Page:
My friends Steve and Kate visited Bobbi and I over the Christmas season. We had a very fun, very full two weeks...but in the time since they have gone, I've had several reminders of things that we did not get to do. It is a reminder of the truth of Samuel Johnson's remark that: ...when a man is tired of London, he is tired of life; for there is in London all that life can afford.
We did, however, take a detour to visit the exterior of "221b Baker Street", the residence of Sherlock Holmes. From the outside, the building is everything one could hope for, but Kate expressed a reluctance to go in. What if the recreation of Holmes and Watson's lodgings did not live up to the imagination? I understood how she felt. The Holmes stories live so vividly in the mind that it is difficult to believe that he and Watson are not as real as Victoria, their Queen.
Apparently, I am not the only one to think so. The museum at 221b Baker Street receives mail from all over the world addressed to the Consulting Detective. In addition, the Abbey Bank, it's former headquarters located at 221b Baker Street, has commissioned a bronze statue of Holmes which greets passengers as they emerge from the Baker Street Tube Stop. A circular blue heritage plauqe, that ubiquitous official marker of London's historical buildings, marks the address as Holmes' own.
And eventually, my curiosity got the better of me. Persuading my partner in crime, Dr. Bobbi, to accompany me, I set out for the fictional address...determined to see what I could see.
Frankly, the museum exceeds expectations. Every single detail feels correct. Watson's bowler and Holmes' deerstalker are on the hat rack by the door...gas lights illuminate the narrow wooden stairway, and the walls are chock full of authentic Victorian prints. The tables, too, are dusted, and here and there, delicate pieces of brick-a-brack, freshly cut flowers and lace doilies attest to the fact that the landlady, the good Mrs. Hudson, has had a hand in the decoration.
Kate may have a loyalty to the set designed for the Granada Television series starring Jeremy Brent, and much of my imagination of the scene stems from that and also the room inhabited by Rathbone and Bruce- but both sets draw inspiration from closely studied descriptions offered by Sir Arthur Conan Doyle (or Dr. Watson, if you prefer)...and both are, in a way, validated by this recreation.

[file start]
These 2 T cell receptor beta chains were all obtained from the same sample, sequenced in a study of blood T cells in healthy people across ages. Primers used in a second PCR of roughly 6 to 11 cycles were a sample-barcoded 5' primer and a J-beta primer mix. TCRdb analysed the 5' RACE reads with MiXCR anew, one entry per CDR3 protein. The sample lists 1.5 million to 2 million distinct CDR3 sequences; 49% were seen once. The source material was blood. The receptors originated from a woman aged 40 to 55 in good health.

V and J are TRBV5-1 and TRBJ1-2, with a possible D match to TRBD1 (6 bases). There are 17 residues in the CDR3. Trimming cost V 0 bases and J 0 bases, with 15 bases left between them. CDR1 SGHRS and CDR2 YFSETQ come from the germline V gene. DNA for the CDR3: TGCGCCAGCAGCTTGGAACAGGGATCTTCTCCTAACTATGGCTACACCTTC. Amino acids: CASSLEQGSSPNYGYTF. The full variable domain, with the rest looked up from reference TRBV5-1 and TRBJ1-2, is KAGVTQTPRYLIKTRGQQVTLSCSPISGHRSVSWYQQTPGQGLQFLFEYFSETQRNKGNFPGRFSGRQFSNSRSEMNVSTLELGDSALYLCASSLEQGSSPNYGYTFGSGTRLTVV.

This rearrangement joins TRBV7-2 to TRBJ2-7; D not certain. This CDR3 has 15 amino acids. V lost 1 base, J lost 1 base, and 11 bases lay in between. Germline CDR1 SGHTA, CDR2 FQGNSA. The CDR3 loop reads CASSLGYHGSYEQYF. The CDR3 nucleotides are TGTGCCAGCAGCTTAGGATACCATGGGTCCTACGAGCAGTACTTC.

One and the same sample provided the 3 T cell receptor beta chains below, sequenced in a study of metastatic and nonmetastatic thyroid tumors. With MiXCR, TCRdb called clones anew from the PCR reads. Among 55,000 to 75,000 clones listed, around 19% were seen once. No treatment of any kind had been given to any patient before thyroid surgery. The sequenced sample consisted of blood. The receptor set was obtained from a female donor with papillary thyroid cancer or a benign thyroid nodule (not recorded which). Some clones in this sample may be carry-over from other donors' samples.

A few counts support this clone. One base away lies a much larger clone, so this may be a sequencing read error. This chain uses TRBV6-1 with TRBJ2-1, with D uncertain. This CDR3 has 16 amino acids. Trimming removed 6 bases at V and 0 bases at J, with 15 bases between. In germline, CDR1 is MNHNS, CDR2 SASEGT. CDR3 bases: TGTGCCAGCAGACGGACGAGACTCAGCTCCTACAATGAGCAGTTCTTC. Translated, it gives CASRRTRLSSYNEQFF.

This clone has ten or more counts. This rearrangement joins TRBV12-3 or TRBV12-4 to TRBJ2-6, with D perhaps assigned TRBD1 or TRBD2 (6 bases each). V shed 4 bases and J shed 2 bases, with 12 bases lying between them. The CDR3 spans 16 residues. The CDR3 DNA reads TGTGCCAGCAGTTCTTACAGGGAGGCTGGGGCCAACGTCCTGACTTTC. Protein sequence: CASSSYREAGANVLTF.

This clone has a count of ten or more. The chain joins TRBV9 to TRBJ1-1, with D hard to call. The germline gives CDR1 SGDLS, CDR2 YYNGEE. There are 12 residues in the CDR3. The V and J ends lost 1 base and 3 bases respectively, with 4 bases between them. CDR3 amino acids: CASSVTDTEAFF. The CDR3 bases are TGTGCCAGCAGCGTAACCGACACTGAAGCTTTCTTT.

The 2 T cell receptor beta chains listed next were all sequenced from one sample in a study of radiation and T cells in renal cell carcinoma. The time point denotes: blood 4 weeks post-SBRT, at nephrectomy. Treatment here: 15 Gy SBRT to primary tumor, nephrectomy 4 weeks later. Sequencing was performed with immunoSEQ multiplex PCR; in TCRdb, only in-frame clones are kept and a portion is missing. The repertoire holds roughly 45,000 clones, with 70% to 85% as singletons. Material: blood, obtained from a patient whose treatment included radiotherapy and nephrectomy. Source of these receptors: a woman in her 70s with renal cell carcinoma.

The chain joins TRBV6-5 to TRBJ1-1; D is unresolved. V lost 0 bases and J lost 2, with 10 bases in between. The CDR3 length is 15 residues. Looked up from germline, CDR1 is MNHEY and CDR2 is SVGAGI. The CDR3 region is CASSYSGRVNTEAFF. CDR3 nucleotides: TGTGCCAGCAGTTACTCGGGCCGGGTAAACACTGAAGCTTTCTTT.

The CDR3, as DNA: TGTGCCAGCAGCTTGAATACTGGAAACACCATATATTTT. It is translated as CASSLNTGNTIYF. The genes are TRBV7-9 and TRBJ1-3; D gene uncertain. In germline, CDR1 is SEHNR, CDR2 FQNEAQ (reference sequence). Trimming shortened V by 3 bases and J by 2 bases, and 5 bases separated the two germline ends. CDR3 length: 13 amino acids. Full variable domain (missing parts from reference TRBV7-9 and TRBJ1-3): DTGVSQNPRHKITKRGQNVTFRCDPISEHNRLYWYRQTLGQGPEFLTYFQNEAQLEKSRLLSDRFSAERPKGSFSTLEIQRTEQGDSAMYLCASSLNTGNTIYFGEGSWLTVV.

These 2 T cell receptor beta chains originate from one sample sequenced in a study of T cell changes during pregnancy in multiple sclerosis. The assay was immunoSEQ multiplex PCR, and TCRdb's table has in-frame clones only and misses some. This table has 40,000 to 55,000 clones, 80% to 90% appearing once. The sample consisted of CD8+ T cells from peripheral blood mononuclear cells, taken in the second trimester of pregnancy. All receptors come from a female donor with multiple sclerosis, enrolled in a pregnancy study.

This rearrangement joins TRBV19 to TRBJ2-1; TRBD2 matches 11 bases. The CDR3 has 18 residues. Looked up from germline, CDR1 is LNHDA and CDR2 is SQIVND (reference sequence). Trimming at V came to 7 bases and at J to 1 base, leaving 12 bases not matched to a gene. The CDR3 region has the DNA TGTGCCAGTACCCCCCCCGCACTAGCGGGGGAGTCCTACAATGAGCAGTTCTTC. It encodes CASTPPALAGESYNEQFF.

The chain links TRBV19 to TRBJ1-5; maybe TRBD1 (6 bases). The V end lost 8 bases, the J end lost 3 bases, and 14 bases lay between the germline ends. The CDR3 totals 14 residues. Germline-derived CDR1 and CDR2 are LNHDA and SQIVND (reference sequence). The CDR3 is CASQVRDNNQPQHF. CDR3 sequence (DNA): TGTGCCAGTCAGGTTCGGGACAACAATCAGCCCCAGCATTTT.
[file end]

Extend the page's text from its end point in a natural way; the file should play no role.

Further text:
The famous sitting room is much smaller than it appears in the films. According to the stories, Holmes could leap from his bedroom to the window in one bound, and I suspect that the movies utilize a slightly bigger set because the of need to accommodate film crews and cameras in addition to the action. Other than it's small size, however, the sitting room is exactly what you expected.
Think of a piece of Holmesian memorabilia: the violin? It's there. The glass? Of course. The chemistry set? Present. A small syringe, ready for a dose of seven percent solution, hidden away in the desk? Look closely, you'll find it. The Persian Slipper full of tobacco is, of course, included. How about Queen Victoria's initials, shot into the wall by Holmes in a fit of boredom...yes, the bullet holes are there too, covered now by a glass case to prevent further damage to Mrs. Hudson's plaster.
There are also a few things you might not expect. Watson's room, for example, is filled with the tools and books of his medical trade. Dr. Bobbi was particularly impressed by bound copies of "The Lancet" from the 1890s. A few mementos of Watson's time in army are present as well. Mrs. Hudson's sitting room, while never, to my knowledge, depicted in the stories, is here. These extra details allow the visitor to feel as if they have transcended even Watson's descriptions.
Even if you are not a Holmes fan, a visit to the museum is a fascinating glimpse into Victorian life circa 1890. The furniture, the breakfast table, the bedding, the books, even the toiletries and chamber pots allow for a long glimpse into what truly is the Private Life of Sherlock Holmes.
An advantage to an extended stay such as ours allows the visitor to pick and choose the times when they shall go forth and explore, and, by going on a weekday morning, in the middle of January, we had the lodgings all to ourselves...we were even allowed, for a moment, to sit in the chairs by the fireside- just as if we were waiting for the great detective's return from his latest case.
Oh, yeah....and we got to try on the hats, too.